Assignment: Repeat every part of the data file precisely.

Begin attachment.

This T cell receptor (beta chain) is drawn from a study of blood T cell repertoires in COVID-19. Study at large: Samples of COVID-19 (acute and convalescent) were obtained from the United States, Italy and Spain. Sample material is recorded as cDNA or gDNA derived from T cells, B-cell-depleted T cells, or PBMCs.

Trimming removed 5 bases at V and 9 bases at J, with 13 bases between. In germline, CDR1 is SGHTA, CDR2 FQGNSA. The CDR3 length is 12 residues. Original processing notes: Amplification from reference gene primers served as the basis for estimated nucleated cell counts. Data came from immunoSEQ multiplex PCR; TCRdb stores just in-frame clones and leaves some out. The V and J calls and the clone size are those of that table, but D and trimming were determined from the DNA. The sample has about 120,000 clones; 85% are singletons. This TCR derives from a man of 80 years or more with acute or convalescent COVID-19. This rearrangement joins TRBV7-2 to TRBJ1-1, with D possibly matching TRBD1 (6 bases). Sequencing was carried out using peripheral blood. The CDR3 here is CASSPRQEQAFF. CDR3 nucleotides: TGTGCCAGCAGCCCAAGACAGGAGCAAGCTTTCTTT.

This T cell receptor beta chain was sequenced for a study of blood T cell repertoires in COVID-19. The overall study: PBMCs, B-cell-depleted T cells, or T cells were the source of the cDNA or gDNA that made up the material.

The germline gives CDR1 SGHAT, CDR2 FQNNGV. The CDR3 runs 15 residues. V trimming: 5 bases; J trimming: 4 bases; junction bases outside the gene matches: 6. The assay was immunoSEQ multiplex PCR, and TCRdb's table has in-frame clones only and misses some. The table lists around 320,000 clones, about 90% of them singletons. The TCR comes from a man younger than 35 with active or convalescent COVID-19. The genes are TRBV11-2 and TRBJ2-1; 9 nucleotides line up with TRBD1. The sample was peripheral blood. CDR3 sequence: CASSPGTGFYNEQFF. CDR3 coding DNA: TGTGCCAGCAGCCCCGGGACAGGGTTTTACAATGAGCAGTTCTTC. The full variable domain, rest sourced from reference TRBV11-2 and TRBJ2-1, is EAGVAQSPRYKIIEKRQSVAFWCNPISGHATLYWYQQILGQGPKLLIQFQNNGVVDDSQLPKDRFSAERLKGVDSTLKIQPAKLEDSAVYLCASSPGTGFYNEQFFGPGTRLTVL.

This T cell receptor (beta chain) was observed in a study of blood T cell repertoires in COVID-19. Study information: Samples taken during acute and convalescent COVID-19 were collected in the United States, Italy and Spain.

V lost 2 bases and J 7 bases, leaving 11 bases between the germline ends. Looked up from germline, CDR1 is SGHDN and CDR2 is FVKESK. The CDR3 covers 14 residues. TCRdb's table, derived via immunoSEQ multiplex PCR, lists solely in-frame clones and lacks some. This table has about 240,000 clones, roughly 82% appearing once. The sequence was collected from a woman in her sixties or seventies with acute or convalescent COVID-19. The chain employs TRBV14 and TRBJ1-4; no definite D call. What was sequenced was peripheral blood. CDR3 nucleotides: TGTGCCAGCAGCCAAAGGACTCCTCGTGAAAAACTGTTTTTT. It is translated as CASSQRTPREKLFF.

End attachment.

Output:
This T cell receptor (beta chain) is drawn from a study of blood T cell repertoires in COVID-19. Study at large: Samples of COVID-19 (acute and convalescent) were obtained from the United States, Italy and Spain. Sample material is recorded as cDNA or gDNA derived from T cells, B-cell-depleted T cells, or PBMCs.

Trimming removed 5 bases at V and 9 bases at J, with 13 bases between. In germline, CDR1 is SGHTA, CDR2 FQGNSA. The CDR3 length is 12 residues. Original processing notes: Amplification from reference gene primers served as the basis for estimated nucleated cell counts. Data came from immunoSEQ multiplex PCR; TCRdb stores just in-frame clones and leaves some out. The V and J calls and the clone size are those of that table, but D and trimming were determined from the DNA. The sample has about 120,000 clones; 85% are singletons. This TCR derives from a man of 80 years or more with acute or convalescent COVID-19. This rearrangement joins TRBV7-2 to TRBJ1-1, with D possibly matching TRBD1 (6 bases). Sequencing was carried out using peripheral blood. The CDR3 here is CASSPRQEQAFF. CDR3 nucleotides: TGTGCCAGCAGCCCAAGACAGGAGCAAGCTTTCTTT.

This T cell receptor beta chain was sequenced for a study of blood T cell repertoires in COVID-19. The overall study: PBMCs, B-cell-depleted T cells, or T cells were the source of the cDNA or gDNA that made up the material.

The germline gives CDR1 SGHAT, CDR2 FQNNGV. The CDR3 runs 15 residues. V trimming: 5 bases; J trimming: 4 bases; junction bases outside the gene matches: 6. The assay was immunoSEQ multiplex PCR, and TCRdb's table has in-frame clones only and misses some. The table lists around 320,000 clones, about 90% of them singletons. The TCR comes from a man younger than 35 with active or convalescent COVID-19. The genes are TRBV11-2 and TRBJ2-1; 9 nucleotides line up with TRBD1. The sample was peripheral blood. CDR3 sequence: CASSPGTGFYNEQFF. CDR3 coding DNA: TGTGCCAGCAGCCCCGGGACAGGGTTTTACAATGAGCAGTTCTTC. The full variable domain, rest sourced from reference TRBV11-2 and TRBJ2-1, is EAGVAQSPRYKIIEKRQSVAFWCNPISGHATLYWYQQILGQGPKLLIQFQNNGVVDDSQLPKDRFSAERLKGVDSTLKIQPAKLEDSAVYLCASSPGTGFYNEQFFGPGTRLTVL.

This T cell receptor (beta chain) was observed in a study of blood T cell repertoires in COVID-19. Study information: Samples taken during acute and convalescent COVID-19 were collected in the United States, Italy and Spain.

V lost 2 bases and J 7 bases, leaving 11 bases between the germline ends. Looked up from germline, CDR1 is SGHDN and CDR2 is FVKESK. The CDR3 covers 14 residues. TCRdb's table, derived via immunoSEQ multiplex PCR, lists solely in-frame clones and lacks some. This table has about 240,000 clones, roughly 82% appearing once. The sequence was collected from a woman in her sixties or seventies with acute or convalescent COVID-19. The chain employs TRBV14 and TRBJ1-4; no definite D call. What was sequenced was peripheral blood. CDR3 nucleotides: TGTGCCAGCAGCCAAAGGACTCCTCGTGAAAAACTGTTTTTT. It is translated as CASSQRTPREKLFF.